You probably know that brining your chicken helps impart a rich, savory taste and creates an unbelievably moist, tender texture. But how often do you brine your chicken? Once a year, except that chicken is a turkey? Only when you remember the night before?
I’m no good at that “let marinate overnight” junk – I’m just not that organized, and honestly, most of the time I don’t decide what we’re eating on any given night until that morning! Cravings rule our home, but I haven’t figured out a way around that just yet. This quick brine is everything I ever wanted and more (no hyperbole, I swear). It’s flavorful, simple, and quick.
You only need a couple hours for this brine, making it totally doable when you remember that, oh yeah, you have to cook dinner tonight, just like every night. You know that’s how it happens…at least in our house. The salt solution is the perfect ratio to infuse the chicken with flavor and tender tenderness in just a few hours, without over-salting the bird. The original recipe comes from Mark Ruhlman, who wrote the book “Ratios”, so the man knows his ratio-related stuff.
You can include garlic, peppercorns, herbs, citrus, or any other aromatics you might fancy, but it works wonders on the taste of your lowly chicken without all the fancy add-ins, too. Especially if you’re stretching a chicken to use over several recipes, this basic salt+water gig can be the best choice, so you don’t find yourself with rosemary-infused chicken in, I don’t know, a Thai dish. Could be cool, but… probably not your favorite.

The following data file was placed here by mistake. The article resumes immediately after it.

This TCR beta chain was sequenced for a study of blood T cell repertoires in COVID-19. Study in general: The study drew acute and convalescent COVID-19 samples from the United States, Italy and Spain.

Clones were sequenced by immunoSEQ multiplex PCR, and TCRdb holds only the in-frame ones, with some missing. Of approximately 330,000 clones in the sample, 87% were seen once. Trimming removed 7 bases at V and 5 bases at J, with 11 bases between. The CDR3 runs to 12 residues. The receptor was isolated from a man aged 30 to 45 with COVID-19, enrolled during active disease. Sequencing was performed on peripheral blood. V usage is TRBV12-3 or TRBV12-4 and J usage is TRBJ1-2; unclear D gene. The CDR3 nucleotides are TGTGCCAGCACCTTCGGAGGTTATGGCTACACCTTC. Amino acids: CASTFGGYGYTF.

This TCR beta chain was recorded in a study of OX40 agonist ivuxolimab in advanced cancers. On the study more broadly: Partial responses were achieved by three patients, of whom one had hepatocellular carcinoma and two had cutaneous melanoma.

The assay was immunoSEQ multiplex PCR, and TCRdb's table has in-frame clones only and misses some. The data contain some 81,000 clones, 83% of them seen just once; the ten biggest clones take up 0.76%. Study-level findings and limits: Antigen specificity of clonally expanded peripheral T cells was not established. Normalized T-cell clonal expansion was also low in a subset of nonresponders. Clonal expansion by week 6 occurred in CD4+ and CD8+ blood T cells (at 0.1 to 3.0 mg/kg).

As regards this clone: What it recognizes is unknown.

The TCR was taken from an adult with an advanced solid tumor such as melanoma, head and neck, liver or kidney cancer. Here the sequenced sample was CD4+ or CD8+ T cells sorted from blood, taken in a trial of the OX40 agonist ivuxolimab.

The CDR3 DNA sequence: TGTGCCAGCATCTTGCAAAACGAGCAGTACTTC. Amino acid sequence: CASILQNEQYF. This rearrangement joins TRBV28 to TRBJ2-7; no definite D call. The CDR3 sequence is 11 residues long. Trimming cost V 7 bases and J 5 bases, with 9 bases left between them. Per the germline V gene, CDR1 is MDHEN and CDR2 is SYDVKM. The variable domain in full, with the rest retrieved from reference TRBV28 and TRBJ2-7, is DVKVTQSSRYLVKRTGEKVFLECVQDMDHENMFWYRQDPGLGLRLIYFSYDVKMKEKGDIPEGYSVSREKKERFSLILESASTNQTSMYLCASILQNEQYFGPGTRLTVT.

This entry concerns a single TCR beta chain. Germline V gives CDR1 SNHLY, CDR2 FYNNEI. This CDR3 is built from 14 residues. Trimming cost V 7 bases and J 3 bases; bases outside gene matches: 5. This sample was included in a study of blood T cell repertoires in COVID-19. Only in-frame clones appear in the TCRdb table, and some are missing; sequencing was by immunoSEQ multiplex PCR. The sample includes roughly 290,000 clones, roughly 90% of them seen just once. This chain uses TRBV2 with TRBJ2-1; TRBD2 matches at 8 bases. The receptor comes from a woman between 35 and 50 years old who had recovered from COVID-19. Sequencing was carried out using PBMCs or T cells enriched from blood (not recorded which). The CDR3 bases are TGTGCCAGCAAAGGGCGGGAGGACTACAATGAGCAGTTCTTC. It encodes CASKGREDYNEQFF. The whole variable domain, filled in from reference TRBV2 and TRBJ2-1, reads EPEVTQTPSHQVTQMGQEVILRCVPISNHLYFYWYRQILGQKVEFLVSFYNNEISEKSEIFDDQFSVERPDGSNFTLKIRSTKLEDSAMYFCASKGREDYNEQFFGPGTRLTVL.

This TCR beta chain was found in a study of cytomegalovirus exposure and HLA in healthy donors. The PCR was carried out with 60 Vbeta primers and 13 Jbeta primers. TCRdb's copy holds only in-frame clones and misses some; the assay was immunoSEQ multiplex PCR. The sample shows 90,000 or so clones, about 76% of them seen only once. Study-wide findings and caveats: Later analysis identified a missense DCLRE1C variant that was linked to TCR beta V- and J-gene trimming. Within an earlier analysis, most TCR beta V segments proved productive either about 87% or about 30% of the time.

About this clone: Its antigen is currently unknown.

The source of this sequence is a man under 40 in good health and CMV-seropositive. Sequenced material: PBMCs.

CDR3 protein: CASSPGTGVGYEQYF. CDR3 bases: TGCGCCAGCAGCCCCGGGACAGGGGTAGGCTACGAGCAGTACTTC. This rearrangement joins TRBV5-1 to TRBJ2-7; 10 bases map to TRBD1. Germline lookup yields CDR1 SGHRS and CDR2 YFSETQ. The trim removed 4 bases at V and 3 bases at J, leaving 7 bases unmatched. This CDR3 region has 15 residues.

I like to brine my chicken in the morning, then drain after a few hours, and let air dry in the fridge until I’m ready to use. Air drying allows the skin to really dry out, so that when you sear, fry, or roast it, the skin gets unbuh-buh-believably crisp and delicious. Is there anything worse than flabby, rubbery skin? No, there’s nothing worse, except that new Miley Cyrus video. Am I the only one finding myself begging for Hannah Montana to make a comeback? Like.. a permanent comeback? I digress.
This brine is elemental in my Gourmet Budget eBook, as it so easily and quickly heightens the taste and quality of your chicken in any dish, turning “another chicken dish” into an “ohhhmmmyyyynomnomnomnom is this… ohhhhh man.. really? really chicken?”…. dish. We eat a chicken every week over a couple to a few meals, and I make sure to brine that sucker every time. It’s so worth it.
- 15 ounces water (or 1/2 liter)
- 3 ounces salt (or 100 grams)
- fresh herbs, couple sprigs (I used rosemary above, but try thyme, sage, etc., too)
- 4 cloves garlic
- 15 ounces ice (500 grams ice), or 15 ounces of ice water
- 1 chicken (3 to 4 pounds)
- Combine water and salt in a medium saucepan over high heat. Bring to a boil. Cover and remove from heat. Let stand for 10 minutes.
- Place ice (or ice water) in a large bowl (or very large measuring cup) and pour brine over ice. Stir until ice is melted.
- Place chicken in a large plastic bag and pour brine over chicken. Seal and let sit at room temperature for 2 to 3 hours, or refrigerate for 4 to 6 hours.
- Drain chicken and pat dry. Let sit out at room temperature for one hour and then cook, or refrigerate until needed. I keep mine out on a baking rack over baking sheet in the fridge to really dry out the skin.
- 1 small onion sliced
- 1 lemon halved
- 2 bay leaves
- 2 teaspoons black peppercorns, cracked beneath a saute pan
- Try these extras or think up your own! I kept mine simple - that works beautifully, too.